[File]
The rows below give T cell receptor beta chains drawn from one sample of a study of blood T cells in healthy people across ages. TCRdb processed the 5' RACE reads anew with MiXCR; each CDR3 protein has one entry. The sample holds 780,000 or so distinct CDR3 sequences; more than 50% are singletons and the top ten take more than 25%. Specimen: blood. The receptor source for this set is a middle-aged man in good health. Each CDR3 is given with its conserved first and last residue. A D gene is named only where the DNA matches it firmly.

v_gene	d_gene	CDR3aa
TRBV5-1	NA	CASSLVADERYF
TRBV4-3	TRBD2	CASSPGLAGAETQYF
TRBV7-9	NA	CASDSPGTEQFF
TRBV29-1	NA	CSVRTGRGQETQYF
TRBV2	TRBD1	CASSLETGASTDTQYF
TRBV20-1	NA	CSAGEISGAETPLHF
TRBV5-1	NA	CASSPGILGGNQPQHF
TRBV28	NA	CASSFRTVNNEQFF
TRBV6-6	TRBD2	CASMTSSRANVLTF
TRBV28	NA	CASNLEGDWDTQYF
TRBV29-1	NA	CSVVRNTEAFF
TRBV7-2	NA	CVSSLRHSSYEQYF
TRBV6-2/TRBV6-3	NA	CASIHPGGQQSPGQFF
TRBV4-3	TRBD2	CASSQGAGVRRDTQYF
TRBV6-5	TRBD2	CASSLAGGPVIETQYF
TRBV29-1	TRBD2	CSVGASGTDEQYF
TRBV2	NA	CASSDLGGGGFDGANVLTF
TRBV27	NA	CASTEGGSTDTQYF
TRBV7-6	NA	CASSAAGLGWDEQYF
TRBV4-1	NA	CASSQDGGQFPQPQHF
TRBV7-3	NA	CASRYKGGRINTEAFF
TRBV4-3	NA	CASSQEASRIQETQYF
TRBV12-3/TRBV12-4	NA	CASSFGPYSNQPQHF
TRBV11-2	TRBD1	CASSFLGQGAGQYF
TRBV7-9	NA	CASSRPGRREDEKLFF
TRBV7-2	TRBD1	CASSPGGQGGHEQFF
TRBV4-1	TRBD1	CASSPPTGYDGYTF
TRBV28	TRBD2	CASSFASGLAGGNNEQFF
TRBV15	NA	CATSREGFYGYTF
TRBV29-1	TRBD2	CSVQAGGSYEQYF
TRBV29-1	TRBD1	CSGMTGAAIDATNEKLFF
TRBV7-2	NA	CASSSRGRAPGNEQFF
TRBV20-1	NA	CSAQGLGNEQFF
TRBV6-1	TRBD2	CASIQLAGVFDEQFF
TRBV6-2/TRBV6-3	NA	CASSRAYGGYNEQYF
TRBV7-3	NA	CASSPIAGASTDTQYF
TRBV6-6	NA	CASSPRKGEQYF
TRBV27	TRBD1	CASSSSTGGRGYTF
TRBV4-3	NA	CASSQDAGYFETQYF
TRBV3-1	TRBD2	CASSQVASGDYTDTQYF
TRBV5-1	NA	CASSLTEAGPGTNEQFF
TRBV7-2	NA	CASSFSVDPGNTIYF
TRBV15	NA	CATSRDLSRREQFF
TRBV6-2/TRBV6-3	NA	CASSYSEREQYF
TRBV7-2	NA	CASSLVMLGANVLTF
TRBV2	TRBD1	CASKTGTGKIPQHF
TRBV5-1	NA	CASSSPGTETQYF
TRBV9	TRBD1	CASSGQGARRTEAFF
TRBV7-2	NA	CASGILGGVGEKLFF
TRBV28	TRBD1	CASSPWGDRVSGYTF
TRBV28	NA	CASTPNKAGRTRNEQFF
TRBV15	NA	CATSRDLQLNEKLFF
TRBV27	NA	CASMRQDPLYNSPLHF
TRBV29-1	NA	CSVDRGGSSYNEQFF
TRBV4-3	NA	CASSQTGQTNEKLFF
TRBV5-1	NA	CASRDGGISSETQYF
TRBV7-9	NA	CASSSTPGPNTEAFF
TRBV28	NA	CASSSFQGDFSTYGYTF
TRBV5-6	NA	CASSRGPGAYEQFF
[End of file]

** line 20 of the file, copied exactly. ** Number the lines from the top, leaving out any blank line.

TRBV27	NA	CASTEGGSTDTQYF